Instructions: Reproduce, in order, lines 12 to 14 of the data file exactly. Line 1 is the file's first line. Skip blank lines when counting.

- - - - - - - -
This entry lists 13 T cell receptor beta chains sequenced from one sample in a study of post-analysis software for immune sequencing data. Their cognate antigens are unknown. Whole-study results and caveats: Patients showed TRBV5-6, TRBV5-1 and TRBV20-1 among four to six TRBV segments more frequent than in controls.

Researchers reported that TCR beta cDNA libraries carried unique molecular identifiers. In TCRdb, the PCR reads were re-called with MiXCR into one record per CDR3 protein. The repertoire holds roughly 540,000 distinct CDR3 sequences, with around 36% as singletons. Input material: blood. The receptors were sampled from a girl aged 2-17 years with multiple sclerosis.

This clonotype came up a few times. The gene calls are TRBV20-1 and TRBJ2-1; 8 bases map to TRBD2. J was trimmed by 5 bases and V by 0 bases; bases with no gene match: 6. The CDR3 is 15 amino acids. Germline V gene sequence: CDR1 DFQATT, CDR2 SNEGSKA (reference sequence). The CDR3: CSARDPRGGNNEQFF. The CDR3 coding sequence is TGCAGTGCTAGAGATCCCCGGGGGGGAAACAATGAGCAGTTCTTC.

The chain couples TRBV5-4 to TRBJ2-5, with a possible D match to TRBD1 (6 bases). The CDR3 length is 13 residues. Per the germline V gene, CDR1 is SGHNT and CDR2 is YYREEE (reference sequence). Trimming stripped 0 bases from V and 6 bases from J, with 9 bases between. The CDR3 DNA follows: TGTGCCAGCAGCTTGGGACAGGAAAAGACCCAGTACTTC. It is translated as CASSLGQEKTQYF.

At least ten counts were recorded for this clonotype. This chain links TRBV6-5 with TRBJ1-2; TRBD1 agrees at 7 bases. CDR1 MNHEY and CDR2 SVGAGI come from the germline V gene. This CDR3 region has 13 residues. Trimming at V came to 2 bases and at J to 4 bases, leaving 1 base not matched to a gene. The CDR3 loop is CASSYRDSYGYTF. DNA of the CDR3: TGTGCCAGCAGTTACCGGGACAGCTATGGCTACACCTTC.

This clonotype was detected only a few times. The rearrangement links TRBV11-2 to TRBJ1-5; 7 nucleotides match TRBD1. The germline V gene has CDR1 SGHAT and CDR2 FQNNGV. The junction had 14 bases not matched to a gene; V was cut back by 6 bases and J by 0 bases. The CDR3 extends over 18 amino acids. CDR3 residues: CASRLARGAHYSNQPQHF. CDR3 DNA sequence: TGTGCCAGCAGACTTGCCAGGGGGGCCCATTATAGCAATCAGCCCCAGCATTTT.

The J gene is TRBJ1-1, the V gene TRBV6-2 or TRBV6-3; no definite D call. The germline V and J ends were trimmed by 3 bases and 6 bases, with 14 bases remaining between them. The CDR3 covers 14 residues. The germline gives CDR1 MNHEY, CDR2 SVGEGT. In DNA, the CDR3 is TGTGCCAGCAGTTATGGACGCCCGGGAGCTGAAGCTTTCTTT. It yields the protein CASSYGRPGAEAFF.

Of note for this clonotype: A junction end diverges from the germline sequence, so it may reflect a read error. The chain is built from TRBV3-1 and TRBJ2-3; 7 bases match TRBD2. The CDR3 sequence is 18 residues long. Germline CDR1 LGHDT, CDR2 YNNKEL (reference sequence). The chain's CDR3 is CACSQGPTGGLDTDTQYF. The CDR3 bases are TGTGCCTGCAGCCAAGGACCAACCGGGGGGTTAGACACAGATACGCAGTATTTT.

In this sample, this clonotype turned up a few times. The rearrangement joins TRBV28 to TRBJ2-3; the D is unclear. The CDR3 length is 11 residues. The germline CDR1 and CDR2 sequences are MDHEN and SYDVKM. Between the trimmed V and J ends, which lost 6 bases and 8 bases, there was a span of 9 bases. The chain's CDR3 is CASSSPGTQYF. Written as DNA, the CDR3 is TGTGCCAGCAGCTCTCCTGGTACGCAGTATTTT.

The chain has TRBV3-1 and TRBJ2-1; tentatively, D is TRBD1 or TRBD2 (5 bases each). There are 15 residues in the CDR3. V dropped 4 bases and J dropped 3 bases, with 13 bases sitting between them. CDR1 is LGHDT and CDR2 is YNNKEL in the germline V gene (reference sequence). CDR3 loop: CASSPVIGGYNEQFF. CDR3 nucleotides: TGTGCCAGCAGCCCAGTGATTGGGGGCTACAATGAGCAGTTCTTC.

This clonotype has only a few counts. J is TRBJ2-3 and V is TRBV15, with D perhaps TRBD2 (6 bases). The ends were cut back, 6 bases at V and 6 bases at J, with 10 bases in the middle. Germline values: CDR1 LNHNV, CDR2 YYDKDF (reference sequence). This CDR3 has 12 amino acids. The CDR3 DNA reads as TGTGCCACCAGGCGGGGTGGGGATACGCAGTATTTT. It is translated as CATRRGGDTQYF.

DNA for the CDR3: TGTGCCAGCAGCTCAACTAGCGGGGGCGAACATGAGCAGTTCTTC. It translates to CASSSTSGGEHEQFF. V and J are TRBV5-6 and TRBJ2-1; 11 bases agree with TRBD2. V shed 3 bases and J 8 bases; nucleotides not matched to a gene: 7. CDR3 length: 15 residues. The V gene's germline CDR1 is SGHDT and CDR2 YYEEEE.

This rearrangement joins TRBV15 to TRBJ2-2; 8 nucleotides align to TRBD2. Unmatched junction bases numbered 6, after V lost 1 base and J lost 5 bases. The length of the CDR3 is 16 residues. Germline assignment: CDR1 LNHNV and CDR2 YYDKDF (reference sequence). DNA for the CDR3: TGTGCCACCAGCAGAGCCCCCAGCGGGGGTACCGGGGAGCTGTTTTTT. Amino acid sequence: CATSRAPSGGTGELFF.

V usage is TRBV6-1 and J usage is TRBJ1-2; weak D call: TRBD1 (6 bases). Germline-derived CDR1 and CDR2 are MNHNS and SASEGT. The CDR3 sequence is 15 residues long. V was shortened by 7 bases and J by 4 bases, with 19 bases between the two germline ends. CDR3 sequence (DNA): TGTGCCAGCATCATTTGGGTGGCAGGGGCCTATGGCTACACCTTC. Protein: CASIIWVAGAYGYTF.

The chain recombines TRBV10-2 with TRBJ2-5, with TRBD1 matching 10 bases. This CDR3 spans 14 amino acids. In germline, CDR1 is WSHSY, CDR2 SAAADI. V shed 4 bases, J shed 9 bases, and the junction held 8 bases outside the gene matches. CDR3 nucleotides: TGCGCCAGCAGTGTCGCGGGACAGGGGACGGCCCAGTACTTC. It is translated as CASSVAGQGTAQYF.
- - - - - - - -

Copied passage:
DNA for the CDR3: TGTGCCAGCAGCTCAACTAGCGGGGGCGAACATGAGCAGTTCTTC. It translates to CASSSTSGGEHEQFF. V and J are TRBV5-6 and TRBJ2-1; 11 bases agree with TRBD2. V shed 3 bases and J 8 bases; nucleotides not matched to a gene: 7. CDR3 length: 15 residues. The V gene's germline CDR1 is SGHDT and CDR2 YYEEEE.

This rearrangement joins TRBV15 to TRBJ2-2; 8 nucleotides align to TRBD2. Unmatched junction bases numbered 6, after V lost 1 base and J lost 5 bases. The length of the CDR3 is 16 residues. Germline assignment: CDR1 LNHNV and CDR2 YYDKDF (reference sequence). DNA for the CDR3: TGTGCCACCAGCAGAGCCCCCAGCGGGGGTACCGGGGAGCTGTTTTTT. Amino acid sequence: CATSRAPSGGTGELFF.

V usage is TRBV6-1 and J usage is TRBJ1-2; weak D call: TRBD1 (6 bases). Germline-derived CDR1 and CDR2 are MNHNS and SASEGT. The CDR3 sequence is 15 residues long. V was shortened by 7 bases and J by 4 bases, with 19 bases between the two germline ends. CDR3 sequence (DNA): TGTGCCAGCATCATTTGGGTGGCAGGGGCCTATGGCTACACCTTC. Protein: CASIIWVAGAYGYTF.